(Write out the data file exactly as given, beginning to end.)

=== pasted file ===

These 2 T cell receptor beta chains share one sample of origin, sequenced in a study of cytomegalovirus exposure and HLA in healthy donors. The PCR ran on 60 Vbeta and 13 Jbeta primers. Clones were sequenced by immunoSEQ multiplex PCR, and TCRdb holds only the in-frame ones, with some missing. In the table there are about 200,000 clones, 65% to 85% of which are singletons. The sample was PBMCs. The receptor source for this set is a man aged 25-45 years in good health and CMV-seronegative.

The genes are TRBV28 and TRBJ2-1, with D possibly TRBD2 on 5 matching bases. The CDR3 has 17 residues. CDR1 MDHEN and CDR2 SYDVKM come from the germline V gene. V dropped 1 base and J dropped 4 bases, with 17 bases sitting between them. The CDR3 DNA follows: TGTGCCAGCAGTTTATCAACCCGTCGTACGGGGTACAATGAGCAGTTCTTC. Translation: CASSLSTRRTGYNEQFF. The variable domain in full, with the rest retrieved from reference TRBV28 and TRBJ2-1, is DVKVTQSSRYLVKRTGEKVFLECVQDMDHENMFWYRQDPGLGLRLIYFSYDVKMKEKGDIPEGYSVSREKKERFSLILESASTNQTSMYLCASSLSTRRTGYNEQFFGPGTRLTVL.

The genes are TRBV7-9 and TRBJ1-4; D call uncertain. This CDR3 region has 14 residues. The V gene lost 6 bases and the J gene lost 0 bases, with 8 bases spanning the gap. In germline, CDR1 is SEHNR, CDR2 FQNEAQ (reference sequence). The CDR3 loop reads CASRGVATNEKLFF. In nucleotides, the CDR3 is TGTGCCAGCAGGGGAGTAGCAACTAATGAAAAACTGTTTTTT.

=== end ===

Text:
These 2 T cell receptor beta chains share one sample of origin, sequenced in a study of cytomegalovirus exposure and HLA in healthy donors. The PCR ran on 60 Vbeta and 13 Jbeta primers. Clones were sequenced by immunoSEQ multiplex PCR, and TCRdb holds only the in-frame ones, with some missing. In the table there are about 200,000 clones, 65% to 85% of which are singletons. The sample was PBMCs. The receptor source for this set is a man aged 25-45 years in good health and CMV-seronegative.

The genes are TRBV28 and TRBJ2-1, with D possibly TRBD2 on 5 matching bases. The CDR3 has 17 residues. CDR1 MDHEN and CDR2 SYDVKM come from the germline V gene. V dropped 1 base and J dropped 4 bases, with 17 bases sitting between them. The CDR3 DNA follows: TGTGCCAGCAGTTTATCAACCCGTCGTACGGGGTACAATGAGCAGTTCTTC. Translation: CASSLSTRRTGYNEQFF. The variable domain in full, with the rest retrieved from reference TRBV28 and TRBJ2-1, is DVKVTQSSRYLVKRTGEKVFLECVQDMDHENMFWYRQDPGLGLRLIYFSYDVKMKEKGDIPEGYSVSREKKERFSLILESASTNQTSMYLCASSLSTRRTGYNEQFFGPGTRLTVL.

The genes are TRBV7-9 and TRBJ1-4; D call uncertain. This CDR3 region has 14 residues. The V gene lost 6 bases and the J gene lost 0 bases, with 8 bases spanning the gap. In germline, CDR1 is SEHNR, CDR2 FQNEAQ (reference sequence). The CDR3 loop reads CASRGVATNEKLFF. In nucleotides, the CDR3 is TGTGCCAGCAGGGGAGTAGCAACTAATGAAAAACTGTTTTTT.